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Australian Bat Lyssavirus: Analysis of National Bat Surveillance Data from 2010 to 2016

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Iglesias, R., Cox-Witton, K., Field, H., Skerratt, L. F. and Barrett, J. L. (2021) Australian Bat Lyssavirus: Analysis of National Bat Surveillance Data from 2010 to 2016. Viruses, 13 (2). p. 189. ISSN 1999-4915


Article Link: https://doi.org/10.3390/v13020189

Publisher URL: https://www.mdpi.com/1999-4915/13/2/189


Australian bat lyssavirus (ABLV) was first described in 1996 and has been regularly detected in Australian bats since that time. While the virus does not cause population level impacts in bats and has minimal impacts on domestic animals, it does pose a public health risk. For this reason, bats are monitored for ABLV and a national dataset is collated and maintained by Wildlife Health Australia. The 2010–2016 dataset was analysed using logistic regression and time-series analysis to identify predictors of infection status in bats and the factors associated with human exposure to bats. In common with previous passive surveillance studies, we found that little red flying-foxes (Pteropus scapulatus) are more likely than other species to be infected with ABLV. In the four Australian mainland species of flying-fox, there are seasonal differences in infection risk that may be associated with reproductive cycles, with summer and autumn the seasons of greatest risk. The risk of human contact was also seasonal, with lower risk in winter. In line with other studies, we found that the circumstances in which the bat is encountered, such as exhibiting abnormal behaviour or being grounded, are risk factors for ABLV infection and human contact and should continue be key components of public health messaging. We also found evidence of biased recording of some types of information, which made interpretation of some findings more challenging. Strengthening of “One Health” linkages between public health and animal health services at the operational level could help overcome these biases in future, and greater harmonisation nationally would increase the value of the dataset.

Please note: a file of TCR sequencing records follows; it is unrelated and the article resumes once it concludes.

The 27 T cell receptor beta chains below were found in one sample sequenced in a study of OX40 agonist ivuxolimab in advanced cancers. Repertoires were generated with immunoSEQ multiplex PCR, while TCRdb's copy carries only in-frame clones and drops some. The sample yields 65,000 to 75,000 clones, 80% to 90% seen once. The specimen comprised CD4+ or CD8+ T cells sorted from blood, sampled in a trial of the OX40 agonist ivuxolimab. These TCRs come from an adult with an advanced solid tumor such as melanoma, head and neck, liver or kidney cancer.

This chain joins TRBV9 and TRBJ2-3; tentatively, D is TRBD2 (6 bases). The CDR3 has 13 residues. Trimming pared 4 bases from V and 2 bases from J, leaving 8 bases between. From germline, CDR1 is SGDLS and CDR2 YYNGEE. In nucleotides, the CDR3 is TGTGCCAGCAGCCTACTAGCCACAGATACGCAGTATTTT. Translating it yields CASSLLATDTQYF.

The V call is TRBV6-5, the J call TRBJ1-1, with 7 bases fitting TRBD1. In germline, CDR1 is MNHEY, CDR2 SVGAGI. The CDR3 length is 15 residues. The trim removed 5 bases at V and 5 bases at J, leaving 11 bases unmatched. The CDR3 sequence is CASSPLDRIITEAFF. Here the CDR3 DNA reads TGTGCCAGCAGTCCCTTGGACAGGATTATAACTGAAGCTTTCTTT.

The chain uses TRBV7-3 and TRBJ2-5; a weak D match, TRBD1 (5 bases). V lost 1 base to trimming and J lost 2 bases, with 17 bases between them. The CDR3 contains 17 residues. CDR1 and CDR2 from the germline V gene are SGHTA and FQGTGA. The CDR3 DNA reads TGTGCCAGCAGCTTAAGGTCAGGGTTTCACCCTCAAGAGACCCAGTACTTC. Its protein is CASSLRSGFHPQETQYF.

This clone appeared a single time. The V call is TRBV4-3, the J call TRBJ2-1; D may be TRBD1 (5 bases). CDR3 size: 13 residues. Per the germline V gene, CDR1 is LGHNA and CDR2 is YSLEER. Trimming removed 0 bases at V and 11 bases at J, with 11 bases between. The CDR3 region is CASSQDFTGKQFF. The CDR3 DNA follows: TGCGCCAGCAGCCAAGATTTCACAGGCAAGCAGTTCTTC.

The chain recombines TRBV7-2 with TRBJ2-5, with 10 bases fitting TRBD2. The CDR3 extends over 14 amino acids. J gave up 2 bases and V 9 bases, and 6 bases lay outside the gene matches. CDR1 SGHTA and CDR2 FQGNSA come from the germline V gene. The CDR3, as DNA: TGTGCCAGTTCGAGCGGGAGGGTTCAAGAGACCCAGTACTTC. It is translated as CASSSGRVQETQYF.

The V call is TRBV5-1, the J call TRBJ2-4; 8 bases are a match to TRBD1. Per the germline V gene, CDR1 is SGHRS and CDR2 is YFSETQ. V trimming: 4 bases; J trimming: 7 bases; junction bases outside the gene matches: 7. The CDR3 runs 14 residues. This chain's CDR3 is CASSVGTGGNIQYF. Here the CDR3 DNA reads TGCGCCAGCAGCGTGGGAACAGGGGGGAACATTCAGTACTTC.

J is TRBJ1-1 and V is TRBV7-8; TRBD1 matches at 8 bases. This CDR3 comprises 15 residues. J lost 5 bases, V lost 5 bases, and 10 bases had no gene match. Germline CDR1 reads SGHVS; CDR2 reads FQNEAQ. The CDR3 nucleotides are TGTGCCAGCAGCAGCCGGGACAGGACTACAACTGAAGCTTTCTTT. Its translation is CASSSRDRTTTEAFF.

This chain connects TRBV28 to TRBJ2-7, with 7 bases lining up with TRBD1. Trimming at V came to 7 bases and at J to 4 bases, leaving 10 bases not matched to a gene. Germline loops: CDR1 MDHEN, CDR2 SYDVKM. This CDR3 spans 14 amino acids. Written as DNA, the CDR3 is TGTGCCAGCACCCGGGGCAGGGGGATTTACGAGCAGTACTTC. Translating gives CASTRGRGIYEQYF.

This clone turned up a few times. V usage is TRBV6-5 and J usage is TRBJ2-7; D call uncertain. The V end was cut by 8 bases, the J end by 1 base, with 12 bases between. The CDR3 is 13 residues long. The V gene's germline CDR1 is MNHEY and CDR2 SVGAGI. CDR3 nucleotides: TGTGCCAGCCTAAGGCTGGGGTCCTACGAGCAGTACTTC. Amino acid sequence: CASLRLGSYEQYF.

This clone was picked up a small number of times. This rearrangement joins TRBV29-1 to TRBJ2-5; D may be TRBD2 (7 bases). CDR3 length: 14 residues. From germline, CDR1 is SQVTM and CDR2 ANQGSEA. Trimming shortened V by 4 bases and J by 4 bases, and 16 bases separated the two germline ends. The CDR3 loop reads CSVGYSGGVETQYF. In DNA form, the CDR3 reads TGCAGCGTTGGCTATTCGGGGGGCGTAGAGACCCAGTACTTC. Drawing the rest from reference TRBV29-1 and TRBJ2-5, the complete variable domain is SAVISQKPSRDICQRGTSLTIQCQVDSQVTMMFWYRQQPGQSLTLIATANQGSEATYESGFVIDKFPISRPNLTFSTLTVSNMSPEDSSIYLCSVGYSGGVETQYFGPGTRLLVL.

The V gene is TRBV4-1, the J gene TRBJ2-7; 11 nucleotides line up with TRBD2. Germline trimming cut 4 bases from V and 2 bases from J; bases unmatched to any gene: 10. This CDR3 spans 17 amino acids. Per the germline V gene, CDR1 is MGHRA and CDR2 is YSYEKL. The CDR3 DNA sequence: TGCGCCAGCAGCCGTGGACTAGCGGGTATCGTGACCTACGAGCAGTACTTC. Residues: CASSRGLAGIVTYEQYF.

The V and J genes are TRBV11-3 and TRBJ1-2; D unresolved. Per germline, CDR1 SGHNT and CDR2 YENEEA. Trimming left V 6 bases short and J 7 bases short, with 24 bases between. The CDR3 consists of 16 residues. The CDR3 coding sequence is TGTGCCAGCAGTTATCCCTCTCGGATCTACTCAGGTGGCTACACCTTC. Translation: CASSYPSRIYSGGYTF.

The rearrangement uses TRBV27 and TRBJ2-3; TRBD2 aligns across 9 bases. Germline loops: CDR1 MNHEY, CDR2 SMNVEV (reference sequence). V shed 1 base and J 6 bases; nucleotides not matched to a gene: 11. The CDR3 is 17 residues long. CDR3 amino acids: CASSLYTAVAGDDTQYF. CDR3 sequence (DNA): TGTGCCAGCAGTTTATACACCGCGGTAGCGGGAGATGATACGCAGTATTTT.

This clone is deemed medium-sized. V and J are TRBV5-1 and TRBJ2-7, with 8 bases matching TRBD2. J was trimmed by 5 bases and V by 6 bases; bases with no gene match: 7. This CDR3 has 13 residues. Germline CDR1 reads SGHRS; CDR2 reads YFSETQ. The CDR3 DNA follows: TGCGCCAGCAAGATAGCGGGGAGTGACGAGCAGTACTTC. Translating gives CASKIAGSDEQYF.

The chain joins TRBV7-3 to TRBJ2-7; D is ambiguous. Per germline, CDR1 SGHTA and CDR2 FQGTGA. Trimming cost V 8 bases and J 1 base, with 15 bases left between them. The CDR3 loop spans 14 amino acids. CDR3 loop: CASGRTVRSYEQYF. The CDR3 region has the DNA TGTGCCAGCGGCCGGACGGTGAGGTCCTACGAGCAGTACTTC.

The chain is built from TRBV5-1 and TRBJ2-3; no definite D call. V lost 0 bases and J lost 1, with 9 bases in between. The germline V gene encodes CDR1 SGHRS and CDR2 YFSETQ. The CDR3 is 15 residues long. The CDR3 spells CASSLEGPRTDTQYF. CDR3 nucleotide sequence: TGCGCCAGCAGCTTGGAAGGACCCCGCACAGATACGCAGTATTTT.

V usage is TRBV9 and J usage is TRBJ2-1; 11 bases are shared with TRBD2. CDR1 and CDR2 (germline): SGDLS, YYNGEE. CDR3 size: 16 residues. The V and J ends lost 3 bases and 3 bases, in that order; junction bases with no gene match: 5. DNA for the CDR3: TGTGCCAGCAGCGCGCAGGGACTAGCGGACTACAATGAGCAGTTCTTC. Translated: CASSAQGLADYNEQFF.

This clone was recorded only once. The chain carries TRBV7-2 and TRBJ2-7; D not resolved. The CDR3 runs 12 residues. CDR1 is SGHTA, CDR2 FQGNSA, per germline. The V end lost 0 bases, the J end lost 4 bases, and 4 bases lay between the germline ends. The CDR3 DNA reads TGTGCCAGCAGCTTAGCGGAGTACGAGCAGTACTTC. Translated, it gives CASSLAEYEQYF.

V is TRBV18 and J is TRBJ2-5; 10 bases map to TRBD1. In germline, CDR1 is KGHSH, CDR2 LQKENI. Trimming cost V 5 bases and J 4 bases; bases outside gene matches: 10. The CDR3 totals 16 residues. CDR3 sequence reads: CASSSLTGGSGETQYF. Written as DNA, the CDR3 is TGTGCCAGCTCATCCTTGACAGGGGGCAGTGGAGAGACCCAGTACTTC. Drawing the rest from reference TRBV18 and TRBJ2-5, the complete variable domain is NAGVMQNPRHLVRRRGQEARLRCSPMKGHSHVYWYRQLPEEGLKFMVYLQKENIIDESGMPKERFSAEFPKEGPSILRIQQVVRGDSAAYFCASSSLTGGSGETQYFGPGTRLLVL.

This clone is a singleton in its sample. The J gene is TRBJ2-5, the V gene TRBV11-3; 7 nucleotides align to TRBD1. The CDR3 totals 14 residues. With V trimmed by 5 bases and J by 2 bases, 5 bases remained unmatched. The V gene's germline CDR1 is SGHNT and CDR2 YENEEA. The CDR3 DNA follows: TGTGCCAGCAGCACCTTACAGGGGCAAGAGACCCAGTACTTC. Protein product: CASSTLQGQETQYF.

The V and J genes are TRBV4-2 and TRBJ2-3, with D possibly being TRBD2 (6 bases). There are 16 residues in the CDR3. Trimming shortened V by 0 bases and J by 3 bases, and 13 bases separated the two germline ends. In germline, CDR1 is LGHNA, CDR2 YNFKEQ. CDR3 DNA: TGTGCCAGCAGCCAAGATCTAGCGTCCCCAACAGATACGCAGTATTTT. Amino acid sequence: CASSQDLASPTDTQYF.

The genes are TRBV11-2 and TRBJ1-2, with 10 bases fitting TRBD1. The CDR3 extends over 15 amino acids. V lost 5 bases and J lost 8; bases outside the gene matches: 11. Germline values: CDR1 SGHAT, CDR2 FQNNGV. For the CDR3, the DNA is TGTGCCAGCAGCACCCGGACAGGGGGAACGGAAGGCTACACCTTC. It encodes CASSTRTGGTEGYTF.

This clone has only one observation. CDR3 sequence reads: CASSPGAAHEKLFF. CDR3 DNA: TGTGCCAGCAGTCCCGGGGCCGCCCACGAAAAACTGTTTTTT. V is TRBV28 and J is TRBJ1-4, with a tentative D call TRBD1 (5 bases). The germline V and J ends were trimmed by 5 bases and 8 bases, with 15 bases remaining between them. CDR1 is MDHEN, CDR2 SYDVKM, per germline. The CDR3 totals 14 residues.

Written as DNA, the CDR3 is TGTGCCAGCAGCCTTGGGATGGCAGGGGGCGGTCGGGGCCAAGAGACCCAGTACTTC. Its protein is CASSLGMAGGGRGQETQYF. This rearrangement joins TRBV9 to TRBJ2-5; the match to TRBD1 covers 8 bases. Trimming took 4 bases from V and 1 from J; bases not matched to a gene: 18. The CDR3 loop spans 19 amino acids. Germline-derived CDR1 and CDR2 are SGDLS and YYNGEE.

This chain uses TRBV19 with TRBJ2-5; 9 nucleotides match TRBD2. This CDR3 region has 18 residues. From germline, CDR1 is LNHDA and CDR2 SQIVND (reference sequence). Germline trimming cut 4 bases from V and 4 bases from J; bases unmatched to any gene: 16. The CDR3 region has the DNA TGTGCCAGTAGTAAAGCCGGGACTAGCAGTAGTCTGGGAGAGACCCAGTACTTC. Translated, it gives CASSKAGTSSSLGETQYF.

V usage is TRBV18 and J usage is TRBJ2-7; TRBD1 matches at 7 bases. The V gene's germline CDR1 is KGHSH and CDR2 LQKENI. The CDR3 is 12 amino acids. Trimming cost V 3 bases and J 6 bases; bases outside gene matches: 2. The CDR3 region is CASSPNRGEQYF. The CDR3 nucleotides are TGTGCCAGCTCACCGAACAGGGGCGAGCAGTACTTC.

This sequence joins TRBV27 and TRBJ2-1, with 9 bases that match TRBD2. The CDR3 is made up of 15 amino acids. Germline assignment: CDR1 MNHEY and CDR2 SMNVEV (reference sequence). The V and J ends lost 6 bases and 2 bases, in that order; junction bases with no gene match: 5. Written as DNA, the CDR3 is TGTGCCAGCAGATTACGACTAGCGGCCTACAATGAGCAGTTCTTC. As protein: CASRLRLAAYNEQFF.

Item Type:Article
Business groups:Biosecurity Queensland
Additional Information:Open access
Keywords:Australian bat lyssavirus; Australia; public health; Pteropus; flying-fox; lyssavirus; zoonosis; One Health
Subjects:Science > Zoology > Chordates. Vertebrates > Mammals
Animal culture > Small animal culture
Veterinary medicine > Veterinary virology
Live Archive:03 Mar 2021 05:09
Last Modified:27 Oct 2021 04:32

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